Tag Archives: New Zealand

Kiri te Kanawa 3.6.13 Thought of the Day

“When I perform Strauss, it is as if the music fits me like a glove. My voice seems to lie in a happy area in this music, which is lyrical and passionate at the same time.”–Kiri te Kanawa

Kiri Te Kanawa [Image adapted from Last.fm.com]

Kiri Te Kanawa [Image adapted from Last.fm.com]

Claire Mary Teresa Rawstron was born on this day in Gisborne, on the North Island of  New Zealand in 1944. She is 69 years old.

She was adopted by Thomas and Nell Te Kanawa as an infant. She went to school at Saint Mary’s College in Auckland where she was trained to sing. In her teens and 20’s she was a popular singer in New Zealand.  “She enrolled in the London Opera Center in 1966, and had her Covent Garden debut 1 December 1971.” [IMDb — Kiri Te Kanawa] Her first performance on  stage was as the Second Lady in Mozart’s The Magic Flute.

She “was granted a three-year contract as a junior principal at Covent Garden.” [Bach Contatas.com] and soon came to…

international attention singing the role of Xenia in Boris Godunov and the Countess in Le Nozze di Figaro….after her successes at Covent Garden, Kiri Te Kanawa performed her Metropolitan Opera debut as Desdemona in Otello (replacing an ill Theresa Stratas). Her other performances include Fiordiligi in Cosi fan tutte, Arabella in Arabella, Rosalinde in Die Fledermaus, Violetta in La Traviata, Tosca in Tosca, Pamina in Die Zauberflöte and, most notably, her numerous performances as Donna Elvira in Mozart’s Don Giovanni.[Ibid]

Te Kanawa sang “Let the Bright Seraphim” at Prince Charles and Lady Diana’s wedding. Her “O Mio Babbino Caro,” and “Ch’il bel sogno di Doretta,” by  Puccini, were featured in 1986’s “A Room With A View.”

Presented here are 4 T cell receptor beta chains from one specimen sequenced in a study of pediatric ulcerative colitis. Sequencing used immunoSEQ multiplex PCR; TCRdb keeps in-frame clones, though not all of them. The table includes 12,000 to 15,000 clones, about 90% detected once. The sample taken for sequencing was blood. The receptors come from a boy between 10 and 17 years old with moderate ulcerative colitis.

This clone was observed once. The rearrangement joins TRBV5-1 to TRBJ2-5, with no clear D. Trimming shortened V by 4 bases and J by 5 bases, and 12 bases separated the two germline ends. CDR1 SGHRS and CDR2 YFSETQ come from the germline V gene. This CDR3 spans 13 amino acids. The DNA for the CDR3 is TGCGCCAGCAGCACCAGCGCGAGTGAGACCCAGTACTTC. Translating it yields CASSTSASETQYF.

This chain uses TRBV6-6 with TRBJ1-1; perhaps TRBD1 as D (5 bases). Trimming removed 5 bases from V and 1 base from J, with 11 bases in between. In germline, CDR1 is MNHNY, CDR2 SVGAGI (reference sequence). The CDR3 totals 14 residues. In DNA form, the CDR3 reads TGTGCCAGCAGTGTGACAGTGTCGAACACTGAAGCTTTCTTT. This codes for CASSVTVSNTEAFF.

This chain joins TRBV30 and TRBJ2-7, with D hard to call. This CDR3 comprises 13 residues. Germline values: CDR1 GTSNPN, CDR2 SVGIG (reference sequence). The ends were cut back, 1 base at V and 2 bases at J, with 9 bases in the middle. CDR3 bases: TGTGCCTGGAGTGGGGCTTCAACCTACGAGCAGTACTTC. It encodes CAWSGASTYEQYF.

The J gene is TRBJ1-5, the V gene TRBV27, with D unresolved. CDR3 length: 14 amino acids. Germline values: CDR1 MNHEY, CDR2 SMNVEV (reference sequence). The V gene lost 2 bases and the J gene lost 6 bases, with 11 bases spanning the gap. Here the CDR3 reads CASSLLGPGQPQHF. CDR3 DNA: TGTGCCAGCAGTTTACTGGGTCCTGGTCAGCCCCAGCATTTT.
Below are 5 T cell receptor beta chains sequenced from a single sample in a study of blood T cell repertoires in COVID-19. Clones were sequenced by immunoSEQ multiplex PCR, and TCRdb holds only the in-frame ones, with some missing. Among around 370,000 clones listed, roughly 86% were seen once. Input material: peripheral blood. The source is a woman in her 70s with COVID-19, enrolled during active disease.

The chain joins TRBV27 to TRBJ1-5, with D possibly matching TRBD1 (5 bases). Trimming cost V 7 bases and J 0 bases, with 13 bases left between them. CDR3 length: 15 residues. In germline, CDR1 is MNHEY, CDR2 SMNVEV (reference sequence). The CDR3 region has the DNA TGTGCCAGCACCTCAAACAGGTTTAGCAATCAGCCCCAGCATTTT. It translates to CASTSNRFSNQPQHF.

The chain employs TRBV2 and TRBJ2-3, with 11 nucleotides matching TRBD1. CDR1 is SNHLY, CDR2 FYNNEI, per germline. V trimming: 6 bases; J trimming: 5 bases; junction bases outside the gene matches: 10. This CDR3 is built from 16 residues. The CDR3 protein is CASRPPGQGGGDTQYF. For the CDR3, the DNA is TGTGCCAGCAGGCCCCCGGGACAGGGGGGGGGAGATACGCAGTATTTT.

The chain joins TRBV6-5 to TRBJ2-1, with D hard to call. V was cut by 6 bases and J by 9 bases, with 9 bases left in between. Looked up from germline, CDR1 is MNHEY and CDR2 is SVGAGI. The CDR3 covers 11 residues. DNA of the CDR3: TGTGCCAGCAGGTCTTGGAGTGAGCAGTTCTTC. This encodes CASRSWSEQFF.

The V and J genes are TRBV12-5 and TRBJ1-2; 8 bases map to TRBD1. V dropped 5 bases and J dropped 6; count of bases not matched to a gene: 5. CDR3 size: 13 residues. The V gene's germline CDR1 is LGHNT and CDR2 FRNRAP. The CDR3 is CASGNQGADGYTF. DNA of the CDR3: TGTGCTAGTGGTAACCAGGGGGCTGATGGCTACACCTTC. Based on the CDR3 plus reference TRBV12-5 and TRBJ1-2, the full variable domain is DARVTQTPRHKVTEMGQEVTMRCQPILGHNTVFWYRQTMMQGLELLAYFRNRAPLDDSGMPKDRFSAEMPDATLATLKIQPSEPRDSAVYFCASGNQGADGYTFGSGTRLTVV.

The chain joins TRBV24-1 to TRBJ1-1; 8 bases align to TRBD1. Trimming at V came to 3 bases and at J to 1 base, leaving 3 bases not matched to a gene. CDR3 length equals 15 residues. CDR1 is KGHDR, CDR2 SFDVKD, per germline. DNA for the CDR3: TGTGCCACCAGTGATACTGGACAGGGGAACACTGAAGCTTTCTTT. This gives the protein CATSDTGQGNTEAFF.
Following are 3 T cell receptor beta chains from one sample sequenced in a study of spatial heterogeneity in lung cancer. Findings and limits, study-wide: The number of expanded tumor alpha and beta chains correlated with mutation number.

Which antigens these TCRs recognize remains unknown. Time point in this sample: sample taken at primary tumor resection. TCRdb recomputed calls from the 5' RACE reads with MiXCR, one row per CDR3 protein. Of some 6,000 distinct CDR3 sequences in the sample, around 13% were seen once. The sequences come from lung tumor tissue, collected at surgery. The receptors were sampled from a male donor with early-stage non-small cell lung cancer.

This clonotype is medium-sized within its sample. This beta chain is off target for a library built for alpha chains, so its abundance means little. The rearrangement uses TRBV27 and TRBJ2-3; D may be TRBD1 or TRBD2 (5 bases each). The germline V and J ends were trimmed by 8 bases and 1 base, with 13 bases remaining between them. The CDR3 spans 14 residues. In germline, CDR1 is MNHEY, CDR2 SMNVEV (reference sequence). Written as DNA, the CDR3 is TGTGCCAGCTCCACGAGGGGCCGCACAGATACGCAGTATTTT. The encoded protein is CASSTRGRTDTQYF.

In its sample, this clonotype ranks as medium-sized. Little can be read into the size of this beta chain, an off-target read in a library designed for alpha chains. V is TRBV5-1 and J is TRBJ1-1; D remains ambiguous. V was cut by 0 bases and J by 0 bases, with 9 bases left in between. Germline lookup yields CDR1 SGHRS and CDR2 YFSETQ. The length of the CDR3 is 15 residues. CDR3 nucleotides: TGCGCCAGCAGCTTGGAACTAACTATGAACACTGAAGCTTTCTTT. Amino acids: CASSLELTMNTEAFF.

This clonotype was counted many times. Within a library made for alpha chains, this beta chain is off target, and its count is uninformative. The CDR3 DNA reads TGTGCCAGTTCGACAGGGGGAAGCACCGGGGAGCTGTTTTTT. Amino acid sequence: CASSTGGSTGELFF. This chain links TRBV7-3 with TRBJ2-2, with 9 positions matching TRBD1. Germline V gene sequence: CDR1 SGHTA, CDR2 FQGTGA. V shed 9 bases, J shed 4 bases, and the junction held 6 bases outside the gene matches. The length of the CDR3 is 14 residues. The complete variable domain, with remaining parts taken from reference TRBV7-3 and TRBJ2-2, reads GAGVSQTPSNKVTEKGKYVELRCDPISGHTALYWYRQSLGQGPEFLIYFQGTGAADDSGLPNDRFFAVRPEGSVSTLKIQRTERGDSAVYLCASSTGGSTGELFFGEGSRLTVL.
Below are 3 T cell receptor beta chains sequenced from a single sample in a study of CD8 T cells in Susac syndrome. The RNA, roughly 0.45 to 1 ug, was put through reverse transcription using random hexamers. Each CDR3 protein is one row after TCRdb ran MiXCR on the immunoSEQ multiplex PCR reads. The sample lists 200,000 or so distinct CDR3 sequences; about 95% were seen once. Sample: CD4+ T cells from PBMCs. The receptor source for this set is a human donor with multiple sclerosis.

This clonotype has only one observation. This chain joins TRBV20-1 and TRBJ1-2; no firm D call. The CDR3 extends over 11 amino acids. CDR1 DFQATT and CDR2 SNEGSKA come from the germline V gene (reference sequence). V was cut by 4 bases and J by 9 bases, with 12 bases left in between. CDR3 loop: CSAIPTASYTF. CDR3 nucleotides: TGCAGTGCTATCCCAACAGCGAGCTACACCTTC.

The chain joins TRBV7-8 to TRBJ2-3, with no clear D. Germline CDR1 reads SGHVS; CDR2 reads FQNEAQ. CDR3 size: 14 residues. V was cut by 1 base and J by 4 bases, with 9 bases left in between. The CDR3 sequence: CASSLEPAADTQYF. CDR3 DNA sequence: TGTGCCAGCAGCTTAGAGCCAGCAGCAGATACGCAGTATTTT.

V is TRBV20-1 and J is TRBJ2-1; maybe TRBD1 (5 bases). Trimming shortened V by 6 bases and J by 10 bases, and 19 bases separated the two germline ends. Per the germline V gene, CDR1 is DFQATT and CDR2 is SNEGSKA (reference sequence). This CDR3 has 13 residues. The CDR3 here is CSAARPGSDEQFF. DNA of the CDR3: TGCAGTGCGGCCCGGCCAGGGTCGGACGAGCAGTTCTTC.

She was made a Companion of the Order of Australia in 1990, awarded the Order of New Zealand in the 1995, made an  Officer of the Order of the British Empire in 1973, and made “Dame Commander of the Order of the British Empire in 1982 for her services to music.” [IMDb — Kiri Te Kanawa]

But why am I TALKING about her when I could be letting you HEAR her sing ?

Here’s O Mio Babbino Caro by Puchinni

And how about a little Mozart on a snowy afternoon? Here’s Porgi amor from Le nozze di Figaro

Lastly here’s Schubert’s Ave Maria…

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Thought of the Day 9.14.12 Sam Neill

 

 

“As much as possible, I try to encourage people to use stunt men because that is really their job.”

 

-Sam Neill

 

Nigel John Dermot “Sam”  Neill was born on this day in Omagh, County Tyrone, Northern Ireland in 1947. He is 65 years old today.

His father, a New Zealander, was stationed in Northern Ireland when Sam was born. The family lived there until Sam was six when they returned to Christ Church.

Sam stuttered badly as a child, and shied away from talking to people. He would refrain from raising his hand because he was afraid that he wouldn’t be able to say anything if he was call on.

“My fear was nothing would come out at all … and I would just be left with a face that was going redder and redder and more purple. The upside of that was I probably learned to listen better than most of my contemporaries… I’m still fairly economic with words and I think that’s a good thing.” [ The British Stammering Association]